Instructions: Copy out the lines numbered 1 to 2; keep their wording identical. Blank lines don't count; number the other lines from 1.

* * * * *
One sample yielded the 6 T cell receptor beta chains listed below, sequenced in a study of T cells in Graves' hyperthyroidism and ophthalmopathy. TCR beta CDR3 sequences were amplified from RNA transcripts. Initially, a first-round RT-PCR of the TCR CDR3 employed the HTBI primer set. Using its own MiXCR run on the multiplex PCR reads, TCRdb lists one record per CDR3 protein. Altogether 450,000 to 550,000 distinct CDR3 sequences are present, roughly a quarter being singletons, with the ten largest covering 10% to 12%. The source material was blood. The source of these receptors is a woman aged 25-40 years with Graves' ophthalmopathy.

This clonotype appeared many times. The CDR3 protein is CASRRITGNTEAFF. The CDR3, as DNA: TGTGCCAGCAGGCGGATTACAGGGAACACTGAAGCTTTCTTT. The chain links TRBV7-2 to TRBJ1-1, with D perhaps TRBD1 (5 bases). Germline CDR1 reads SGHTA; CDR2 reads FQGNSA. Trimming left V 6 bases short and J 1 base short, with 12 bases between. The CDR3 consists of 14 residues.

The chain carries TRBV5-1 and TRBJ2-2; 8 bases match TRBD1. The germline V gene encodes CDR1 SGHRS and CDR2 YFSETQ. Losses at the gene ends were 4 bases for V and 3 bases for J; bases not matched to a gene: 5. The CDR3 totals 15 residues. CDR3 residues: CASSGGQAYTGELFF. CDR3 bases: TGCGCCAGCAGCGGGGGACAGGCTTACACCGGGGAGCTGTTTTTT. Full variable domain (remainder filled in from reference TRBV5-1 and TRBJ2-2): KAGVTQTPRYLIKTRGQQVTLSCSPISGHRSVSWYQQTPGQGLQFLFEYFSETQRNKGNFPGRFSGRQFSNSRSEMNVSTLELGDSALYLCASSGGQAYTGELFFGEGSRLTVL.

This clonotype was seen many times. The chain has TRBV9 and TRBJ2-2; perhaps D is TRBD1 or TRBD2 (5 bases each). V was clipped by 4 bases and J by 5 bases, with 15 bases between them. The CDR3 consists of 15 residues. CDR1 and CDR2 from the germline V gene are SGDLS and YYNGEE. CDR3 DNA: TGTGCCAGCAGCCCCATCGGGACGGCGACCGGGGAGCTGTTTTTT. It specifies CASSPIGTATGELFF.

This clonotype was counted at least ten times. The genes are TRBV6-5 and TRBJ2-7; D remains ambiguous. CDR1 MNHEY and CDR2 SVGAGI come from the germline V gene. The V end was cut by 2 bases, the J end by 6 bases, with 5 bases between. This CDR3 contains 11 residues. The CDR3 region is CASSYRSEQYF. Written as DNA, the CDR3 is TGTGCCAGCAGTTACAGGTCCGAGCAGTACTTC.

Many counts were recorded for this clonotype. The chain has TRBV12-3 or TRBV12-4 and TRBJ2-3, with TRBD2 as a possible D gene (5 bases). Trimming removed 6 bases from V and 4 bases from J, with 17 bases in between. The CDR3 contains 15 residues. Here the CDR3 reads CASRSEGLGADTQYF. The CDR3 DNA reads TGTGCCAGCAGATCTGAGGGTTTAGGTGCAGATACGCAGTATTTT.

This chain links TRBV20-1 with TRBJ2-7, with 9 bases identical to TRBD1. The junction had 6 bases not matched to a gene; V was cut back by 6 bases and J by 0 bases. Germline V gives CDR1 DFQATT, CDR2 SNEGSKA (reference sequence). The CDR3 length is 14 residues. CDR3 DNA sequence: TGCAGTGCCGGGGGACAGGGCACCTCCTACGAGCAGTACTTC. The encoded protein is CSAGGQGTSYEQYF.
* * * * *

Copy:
One sample yielded the 6 T cell receptor beta chains listed below, sequenced in a study of T cells in Graves' hyperthyroidism and ophthalmopathy. TCR beta CDR3 sequences were amplified from RNA transcripts. Initially, a first-round RT-PCR of the TCR CDR3 employed the HTBI primer set. Using its own MiXCR run on the multiplex PCR reads, TCRdb lists one record per CDR3 protein. Altogether 450,000 to 550,000 distinct CDR3 sequences are present, roughly a quarter being singletons, with the ten largest covering 10% to 12%. The source material was blood. The source of these receptors is a woman aged 25-40 years with Graves' ophthalmopathy.

This clonotype appeared many times. The CDR3 protein is CASRRITGNTEAFF. The CDR3, as DNA: TGTGCCAGCAGGCGGATTACAGGGAACACTGAAGCTTTCTTT. The chain links TRBV7-2 to TRBJ1-1, with D perhaps TRBD1 (5 bases). Germline CDR1 reads SGHTA; CDR2 reads FQGNSA. Trimming left V 6 bases short and J 1 base short, with 12 bases between. The CDR3 consists of 14 residues.